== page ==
While American employers may have greater liberties when it comes to randomly testing employees for impairment, the rules in Canada are far more restrictive. For Canadian employers, workplace drug testing is only permissible in rare situations, such as in safety-sensitive workplaces or after a workplace accident where drug use has been suspected as a possible cause.

Beyond those extreme circumstances, Canadian law places a heavy emphasis on a worker’s right to privacy, which places strict limits on an employer’s right to question an employee’s drug use, particularly when it does not have an impact on the workplace.

Additionally, cannabis usage may in certain circumstances be considered an addiction, which can trigger an employer’s duty to accommodate under human rights legislation, and limit the questions it can ask an employee about her medical condition.

Thus, there is no clear-cut mechanism for an employer to measure an employee’s cannabis usage, which is a hard pill for many employers to swallow. This will become a more widespread sore point this fall when edible cannabis products are legalized, and a suspicious employer can no longer detect cannabis based on a “lingering odour.”

So what is an employer to do? The answer lies in workplace policies. As we have written time and again, well-crafted policies and procedures are the answer not only to keeping a safe workplace, but maintaining the kind of workplace that employers want to run.

While employers may not be able to control an employee’s cannabis usage outside the workplace, they can set very clear guidelines regarding usage and impairment at work, and require that all workers be fit for duty when they are at work. Any policy should clearly set out expectations and consequences. This means that just because an employee is allowed to use cannabis, it does not give him free reign to do it around you or on your property.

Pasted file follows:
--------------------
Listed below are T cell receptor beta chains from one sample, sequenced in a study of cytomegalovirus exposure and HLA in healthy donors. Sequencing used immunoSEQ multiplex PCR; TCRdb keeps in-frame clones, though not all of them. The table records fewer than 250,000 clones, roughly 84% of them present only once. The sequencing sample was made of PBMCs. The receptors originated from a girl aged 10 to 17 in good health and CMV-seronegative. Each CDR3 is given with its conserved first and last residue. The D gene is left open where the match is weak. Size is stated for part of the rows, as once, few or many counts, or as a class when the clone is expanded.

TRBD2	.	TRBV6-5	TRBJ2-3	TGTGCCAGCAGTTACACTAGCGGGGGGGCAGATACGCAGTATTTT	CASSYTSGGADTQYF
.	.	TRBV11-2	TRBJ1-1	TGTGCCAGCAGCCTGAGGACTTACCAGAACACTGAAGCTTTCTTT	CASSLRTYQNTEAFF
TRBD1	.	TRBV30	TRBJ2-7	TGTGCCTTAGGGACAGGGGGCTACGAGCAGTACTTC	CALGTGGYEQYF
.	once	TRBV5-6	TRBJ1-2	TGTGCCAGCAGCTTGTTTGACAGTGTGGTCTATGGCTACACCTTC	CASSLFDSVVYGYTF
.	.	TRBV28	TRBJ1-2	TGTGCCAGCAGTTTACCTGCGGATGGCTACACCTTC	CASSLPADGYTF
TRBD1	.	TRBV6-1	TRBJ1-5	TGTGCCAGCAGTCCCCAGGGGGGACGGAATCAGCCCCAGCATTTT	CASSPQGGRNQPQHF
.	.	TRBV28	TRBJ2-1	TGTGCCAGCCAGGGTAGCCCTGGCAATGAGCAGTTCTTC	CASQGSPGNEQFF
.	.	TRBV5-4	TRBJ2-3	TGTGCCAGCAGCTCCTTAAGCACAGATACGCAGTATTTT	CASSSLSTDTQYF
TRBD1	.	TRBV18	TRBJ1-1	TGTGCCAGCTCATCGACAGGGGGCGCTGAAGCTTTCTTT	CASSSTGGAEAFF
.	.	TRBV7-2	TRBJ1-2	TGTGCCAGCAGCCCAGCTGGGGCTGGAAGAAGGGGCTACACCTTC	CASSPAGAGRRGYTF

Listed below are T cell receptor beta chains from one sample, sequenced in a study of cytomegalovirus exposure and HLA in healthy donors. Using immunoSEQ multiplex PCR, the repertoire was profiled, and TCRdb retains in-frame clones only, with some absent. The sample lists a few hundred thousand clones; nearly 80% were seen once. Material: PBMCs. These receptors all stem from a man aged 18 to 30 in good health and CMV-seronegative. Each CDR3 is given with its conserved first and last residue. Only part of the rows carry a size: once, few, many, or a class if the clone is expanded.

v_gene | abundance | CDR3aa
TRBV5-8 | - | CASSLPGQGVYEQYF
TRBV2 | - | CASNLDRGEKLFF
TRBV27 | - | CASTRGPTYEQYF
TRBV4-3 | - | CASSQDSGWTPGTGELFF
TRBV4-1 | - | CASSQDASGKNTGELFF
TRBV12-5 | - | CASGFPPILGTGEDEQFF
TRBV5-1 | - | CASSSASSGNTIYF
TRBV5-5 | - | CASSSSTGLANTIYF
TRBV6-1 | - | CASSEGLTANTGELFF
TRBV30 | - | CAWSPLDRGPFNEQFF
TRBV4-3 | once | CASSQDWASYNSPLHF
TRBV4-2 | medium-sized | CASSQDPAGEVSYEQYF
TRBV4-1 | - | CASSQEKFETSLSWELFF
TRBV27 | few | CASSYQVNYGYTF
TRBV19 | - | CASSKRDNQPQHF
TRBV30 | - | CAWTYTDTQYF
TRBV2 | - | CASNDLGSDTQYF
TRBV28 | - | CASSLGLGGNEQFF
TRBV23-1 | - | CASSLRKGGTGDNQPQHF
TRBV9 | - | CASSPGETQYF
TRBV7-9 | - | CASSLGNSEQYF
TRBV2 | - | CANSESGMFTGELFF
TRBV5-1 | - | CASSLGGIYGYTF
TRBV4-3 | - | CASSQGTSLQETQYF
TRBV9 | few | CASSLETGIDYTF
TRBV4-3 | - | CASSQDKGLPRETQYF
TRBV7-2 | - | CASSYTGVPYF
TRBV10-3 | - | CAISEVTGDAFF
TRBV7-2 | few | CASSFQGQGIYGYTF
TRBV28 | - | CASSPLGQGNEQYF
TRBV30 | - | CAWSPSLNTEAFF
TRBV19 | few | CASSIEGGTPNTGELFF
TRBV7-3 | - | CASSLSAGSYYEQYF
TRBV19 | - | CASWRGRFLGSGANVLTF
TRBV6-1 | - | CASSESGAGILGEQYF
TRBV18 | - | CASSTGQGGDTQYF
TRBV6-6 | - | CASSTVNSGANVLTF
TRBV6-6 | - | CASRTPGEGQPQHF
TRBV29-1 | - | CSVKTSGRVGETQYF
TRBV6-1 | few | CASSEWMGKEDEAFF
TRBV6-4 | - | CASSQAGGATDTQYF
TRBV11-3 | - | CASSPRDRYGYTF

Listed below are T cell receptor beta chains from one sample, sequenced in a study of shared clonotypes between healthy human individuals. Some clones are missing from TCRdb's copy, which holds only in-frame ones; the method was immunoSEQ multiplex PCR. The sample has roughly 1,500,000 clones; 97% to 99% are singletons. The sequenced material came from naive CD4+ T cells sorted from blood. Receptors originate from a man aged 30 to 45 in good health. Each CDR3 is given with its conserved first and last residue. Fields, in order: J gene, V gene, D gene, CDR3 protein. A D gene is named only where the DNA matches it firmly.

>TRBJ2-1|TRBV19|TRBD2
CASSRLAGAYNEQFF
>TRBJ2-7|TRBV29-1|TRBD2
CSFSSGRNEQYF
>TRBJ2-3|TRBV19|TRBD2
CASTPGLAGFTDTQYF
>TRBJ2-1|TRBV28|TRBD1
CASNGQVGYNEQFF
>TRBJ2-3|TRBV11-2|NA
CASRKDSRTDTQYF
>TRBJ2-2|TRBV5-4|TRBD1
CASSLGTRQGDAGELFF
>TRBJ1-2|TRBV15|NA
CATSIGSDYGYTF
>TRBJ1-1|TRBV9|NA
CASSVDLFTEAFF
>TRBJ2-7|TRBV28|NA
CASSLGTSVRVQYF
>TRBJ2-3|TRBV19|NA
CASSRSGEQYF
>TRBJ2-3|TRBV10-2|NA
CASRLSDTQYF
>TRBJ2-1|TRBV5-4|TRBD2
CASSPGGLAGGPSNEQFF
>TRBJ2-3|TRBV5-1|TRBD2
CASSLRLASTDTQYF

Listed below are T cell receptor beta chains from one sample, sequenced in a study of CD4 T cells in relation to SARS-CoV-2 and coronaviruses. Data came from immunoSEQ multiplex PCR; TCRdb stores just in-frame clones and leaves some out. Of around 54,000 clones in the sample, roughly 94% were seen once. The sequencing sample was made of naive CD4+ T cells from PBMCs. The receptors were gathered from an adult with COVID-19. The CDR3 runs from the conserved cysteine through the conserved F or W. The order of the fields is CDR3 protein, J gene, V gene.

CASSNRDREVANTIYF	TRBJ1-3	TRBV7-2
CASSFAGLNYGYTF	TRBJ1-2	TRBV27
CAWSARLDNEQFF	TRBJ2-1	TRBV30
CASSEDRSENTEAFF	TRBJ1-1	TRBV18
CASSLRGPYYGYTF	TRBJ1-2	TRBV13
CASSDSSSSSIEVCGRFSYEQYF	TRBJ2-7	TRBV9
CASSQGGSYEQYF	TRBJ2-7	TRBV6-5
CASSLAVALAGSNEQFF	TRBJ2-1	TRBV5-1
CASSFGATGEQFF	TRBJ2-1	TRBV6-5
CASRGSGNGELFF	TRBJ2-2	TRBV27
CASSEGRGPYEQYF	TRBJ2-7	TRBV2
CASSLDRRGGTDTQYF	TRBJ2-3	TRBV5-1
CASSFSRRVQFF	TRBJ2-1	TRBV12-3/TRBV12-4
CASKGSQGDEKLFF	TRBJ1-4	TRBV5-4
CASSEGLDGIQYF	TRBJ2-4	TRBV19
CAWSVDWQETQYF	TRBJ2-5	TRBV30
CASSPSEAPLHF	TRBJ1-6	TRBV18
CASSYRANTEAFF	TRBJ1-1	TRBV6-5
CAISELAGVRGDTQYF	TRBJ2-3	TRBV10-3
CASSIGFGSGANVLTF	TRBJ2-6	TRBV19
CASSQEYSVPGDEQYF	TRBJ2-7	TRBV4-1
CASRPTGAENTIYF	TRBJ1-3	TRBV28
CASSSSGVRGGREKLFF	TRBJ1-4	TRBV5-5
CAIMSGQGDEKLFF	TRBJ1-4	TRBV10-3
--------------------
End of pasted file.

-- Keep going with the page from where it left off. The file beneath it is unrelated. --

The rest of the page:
The only caveat, of course, is for medical usage. Employees who use cannabis for documented medical purposes will have greater protection from discipline. While their usage can be governed when it comes to keeping a safe workplace, this must be done with careful sensitivity so as not to give the appearance of discriminating against their disability. That said, the duty to accommodate will not require that employers allow anyone to put their safety at risk.

In most other cases though, cannabis may be legal now but the bottom line hasn’t changed: Your workplace, your rules.

Shaun Bernstein is an associate at Rudner Law in Toronto.

© Copyright Canadian HR Reporter, HAB Press. All rights reserved.

Stuart Rudner

Stuart Rudner, Employment Lawyer and MediatorStuart Rudner is the founder of Rudner Law (RudnerLaw.ca), a firm specializing in Employment Law and Mediation. He can be reached at stuart@rudnerlaw.ca, (416) 864-8500 or (905) 209-6999, and you can follow on Twitter @RudnerLaw.